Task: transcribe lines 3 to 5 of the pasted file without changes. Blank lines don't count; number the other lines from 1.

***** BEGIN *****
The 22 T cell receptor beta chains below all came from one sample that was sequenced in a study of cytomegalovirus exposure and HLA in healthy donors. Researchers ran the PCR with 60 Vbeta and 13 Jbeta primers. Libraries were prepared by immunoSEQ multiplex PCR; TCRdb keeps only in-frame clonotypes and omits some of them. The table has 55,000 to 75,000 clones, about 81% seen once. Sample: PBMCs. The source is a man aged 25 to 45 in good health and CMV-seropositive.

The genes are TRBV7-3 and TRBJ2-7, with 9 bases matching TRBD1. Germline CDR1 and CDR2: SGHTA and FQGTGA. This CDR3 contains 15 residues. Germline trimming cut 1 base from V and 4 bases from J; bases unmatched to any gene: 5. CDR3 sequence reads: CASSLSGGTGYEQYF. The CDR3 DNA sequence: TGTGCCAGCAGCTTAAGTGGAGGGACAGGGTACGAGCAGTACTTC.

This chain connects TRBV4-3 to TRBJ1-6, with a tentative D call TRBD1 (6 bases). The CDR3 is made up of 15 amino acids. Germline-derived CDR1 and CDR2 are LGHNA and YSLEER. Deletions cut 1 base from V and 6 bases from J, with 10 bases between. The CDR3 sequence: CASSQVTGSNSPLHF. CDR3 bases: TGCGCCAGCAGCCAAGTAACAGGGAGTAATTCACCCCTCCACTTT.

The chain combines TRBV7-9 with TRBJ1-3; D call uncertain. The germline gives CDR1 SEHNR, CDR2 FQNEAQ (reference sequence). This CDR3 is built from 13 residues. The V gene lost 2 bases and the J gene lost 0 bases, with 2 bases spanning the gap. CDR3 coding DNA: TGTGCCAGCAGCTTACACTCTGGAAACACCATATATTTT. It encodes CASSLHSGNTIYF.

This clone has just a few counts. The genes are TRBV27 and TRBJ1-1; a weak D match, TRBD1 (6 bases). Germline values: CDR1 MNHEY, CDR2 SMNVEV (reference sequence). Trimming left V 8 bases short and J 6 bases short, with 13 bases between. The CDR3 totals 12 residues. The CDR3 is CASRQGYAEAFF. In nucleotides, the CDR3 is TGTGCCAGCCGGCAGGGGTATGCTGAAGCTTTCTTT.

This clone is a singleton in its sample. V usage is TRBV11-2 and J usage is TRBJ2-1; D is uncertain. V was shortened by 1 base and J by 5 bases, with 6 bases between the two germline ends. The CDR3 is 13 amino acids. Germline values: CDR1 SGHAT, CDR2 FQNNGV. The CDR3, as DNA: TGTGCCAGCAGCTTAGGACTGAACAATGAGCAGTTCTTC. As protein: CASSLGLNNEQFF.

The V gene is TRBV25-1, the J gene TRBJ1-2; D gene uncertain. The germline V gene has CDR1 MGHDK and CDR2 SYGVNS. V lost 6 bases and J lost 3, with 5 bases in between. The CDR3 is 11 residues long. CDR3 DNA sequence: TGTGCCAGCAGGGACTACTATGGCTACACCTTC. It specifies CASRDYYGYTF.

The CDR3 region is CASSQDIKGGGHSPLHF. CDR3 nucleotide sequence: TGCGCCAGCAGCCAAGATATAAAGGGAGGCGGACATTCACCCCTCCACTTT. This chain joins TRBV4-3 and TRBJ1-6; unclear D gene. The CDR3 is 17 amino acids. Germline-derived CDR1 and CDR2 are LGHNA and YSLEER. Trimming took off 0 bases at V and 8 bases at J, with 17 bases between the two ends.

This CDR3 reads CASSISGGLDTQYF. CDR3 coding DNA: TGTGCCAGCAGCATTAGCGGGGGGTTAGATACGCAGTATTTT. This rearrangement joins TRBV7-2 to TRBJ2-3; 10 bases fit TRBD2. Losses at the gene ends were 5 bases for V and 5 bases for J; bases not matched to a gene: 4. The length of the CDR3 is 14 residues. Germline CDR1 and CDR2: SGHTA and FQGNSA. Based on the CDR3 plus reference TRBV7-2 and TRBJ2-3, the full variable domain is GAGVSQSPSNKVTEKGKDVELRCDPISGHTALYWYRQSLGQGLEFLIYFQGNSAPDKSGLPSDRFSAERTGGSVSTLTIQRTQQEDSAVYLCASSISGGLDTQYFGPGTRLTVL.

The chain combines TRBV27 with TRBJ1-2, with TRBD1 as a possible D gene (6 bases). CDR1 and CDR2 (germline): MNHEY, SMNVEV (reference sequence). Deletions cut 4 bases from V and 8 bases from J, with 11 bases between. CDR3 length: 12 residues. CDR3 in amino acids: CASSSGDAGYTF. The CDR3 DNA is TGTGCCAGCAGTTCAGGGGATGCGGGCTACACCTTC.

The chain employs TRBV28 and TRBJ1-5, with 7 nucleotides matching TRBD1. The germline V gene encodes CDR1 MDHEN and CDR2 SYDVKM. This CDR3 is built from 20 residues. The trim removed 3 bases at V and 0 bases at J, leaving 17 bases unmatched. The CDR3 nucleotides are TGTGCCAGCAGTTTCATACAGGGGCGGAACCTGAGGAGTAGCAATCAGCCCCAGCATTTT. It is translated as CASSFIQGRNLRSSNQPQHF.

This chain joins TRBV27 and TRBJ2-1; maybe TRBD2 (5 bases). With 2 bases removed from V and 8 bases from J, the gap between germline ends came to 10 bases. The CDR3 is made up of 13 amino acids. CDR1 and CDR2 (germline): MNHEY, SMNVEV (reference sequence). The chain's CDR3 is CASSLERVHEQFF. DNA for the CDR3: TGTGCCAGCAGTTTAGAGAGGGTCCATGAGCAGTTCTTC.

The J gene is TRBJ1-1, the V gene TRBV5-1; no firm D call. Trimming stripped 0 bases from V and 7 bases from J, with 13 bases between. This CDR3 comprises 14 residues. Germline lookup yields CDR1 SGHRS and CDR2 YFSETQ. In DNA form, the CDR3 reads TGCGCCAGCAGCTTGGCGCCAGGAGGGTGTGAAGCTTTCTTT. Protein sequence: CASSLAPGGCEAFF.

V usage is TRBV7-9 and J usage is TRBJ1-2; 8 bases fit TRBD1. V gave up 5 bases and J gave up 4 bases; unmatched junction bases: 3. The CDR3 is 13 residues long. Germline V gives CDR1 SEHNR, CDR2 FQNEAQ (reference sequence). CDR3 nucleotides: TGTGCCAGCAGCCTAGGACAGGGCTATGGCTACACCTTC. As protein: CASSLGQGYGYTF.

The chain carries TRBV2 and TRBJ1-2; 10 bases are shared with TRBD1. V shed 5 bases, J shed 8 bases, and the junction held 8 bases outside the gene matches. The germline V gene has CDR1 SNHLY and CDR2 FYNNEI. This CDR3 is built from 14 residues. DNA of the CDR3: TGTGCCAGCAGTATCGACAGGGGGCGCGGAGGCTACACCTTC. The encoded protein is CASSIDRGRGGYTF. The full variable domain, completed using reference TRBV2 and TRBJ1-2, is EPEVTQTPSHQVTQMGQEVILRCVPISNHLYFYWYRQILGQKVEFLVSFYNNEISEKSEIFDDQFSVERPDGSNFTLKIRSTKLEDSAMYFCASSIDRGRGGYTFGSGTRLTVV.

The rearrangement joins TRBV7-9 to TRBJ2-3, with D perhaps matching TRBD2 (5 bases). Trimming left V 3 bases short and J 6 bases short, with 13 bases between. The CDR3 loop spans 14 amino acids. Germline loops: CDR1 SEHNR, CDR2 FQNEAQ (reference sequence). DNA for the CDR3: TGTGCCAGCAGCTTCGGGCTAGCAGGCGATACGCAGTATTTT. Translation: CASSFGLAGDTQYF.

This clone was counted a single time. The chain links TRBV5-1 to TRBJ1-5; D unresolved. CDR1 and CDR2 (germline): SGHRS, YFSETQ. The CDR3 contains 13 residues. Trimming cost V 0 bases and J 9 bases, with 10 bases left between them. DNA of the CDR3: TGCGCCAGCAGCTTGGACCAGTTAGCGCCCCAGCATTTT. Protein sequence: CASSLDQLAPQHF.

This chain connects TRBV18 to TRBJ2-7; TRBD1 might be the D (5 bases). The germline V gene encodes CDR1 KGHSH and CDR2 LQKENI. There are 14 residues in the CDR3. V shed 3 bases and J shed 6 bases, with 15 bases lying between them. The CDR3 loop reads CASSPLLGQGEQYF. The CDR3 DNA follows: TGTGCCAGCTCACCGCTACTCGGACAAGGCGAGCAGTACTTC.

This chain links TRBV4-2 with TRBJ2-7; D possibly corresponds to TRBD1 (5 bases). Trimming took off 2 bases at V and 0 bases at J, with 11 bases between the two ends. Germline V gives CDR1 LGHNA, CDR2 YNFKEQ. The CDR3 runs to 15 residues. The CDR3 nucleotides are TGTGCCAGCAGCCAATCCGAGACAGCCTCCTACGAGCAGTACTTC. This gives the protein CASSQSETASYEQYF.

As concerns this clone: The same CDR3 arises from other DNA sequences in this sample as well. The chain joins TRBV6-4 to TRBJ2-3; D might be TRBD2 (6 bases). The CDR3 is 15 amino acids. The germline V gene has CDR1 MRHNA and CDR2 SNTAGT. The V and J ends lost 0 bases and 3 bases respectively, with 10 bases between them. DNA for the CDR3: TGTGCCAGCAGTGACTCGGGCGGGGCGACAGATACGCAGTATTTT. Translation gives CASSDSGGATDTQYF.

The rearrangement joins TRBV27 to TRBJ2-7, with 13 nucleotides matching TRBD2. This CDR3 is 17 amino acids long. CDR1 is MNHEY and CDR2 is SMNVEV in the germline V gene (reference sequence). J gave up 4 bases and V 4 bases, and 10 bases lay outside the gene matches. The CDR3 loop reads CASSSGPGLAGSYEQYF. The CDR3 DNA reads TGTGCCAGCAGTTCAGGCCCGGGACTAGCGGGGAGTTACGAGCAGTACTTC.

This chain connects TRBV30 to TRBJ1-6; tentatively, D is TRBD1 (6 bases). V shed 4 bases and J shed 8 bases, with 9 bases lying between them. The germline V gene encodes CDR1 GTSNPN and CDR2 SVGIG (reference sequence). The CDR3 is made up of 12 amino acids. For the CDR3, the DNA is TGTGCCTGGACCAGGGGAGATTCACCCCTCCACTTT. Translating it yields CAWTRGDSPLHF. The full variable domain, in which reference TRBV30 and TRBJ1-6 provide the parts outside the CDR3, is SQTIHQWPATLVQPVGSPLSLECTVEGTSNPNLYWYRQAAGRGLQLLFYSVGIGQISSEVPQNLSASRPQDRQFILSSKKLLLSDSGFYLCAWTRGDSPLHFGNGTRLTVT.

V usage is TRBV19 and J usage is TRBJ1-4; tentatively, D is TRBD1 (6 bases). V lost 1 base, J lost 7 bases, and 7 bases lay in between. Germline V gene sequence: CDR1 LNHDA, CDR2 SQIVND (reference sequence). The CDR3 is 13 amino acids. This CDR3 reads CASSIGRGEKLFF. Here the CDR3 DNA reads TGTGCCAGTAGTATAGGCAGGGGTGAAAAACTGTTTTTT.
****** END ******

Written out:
This chain connects TRBV4-3 to TRBJ1-6, with a tentative D call TRBD1 (6 bases). The CDR3 is made up of 15 amino acids. Germline-derived CDR1 and CDR2 are LGHNA and YSLEER. Deletions cut 1 base from V and 6 bases from J, with 10 bases between. The CDR3 sequence: CASSQVTGSNSPLHF. CDR3 bases: TGCGCCAGCAGCCAAGTAACAGGGAGTAATTCACCCCTCCACTTT.

The chain combines TRBV7-9 with TRBJ1-3; D call uncertain. The germline gives CDR1 SEHNR, CDR2 FQNEAQ (reference sequence). This CDR3 is built from 13 residues. The V gene lost 2 bases and the J gene lost 0 bases, with 2 bases spanning the gap. CDR3 coding DNA: TGTGCCAGCAGCTTACACTCTGGAAACACCATATATTTT. It encodes CASSLHSGNTIYF.

This clone has just a few counts. The genes are TRBV27 and TRBJ1-1; a weak D match, TRBD1 (6 bases). Germline values: CDR1 MNHEY, CDR2 SMNVEV (reference sequence). Trimming left V 8 bases short and J 6 bases short, with 13 bases between. The CDR3 totals 12 residues. The CDR3 is CASRQGYAEAFF. In nucleotides, the CDR3 is TGTGCCAGCCGGCAGGGGTATGCTGAAGCTTTCTTT.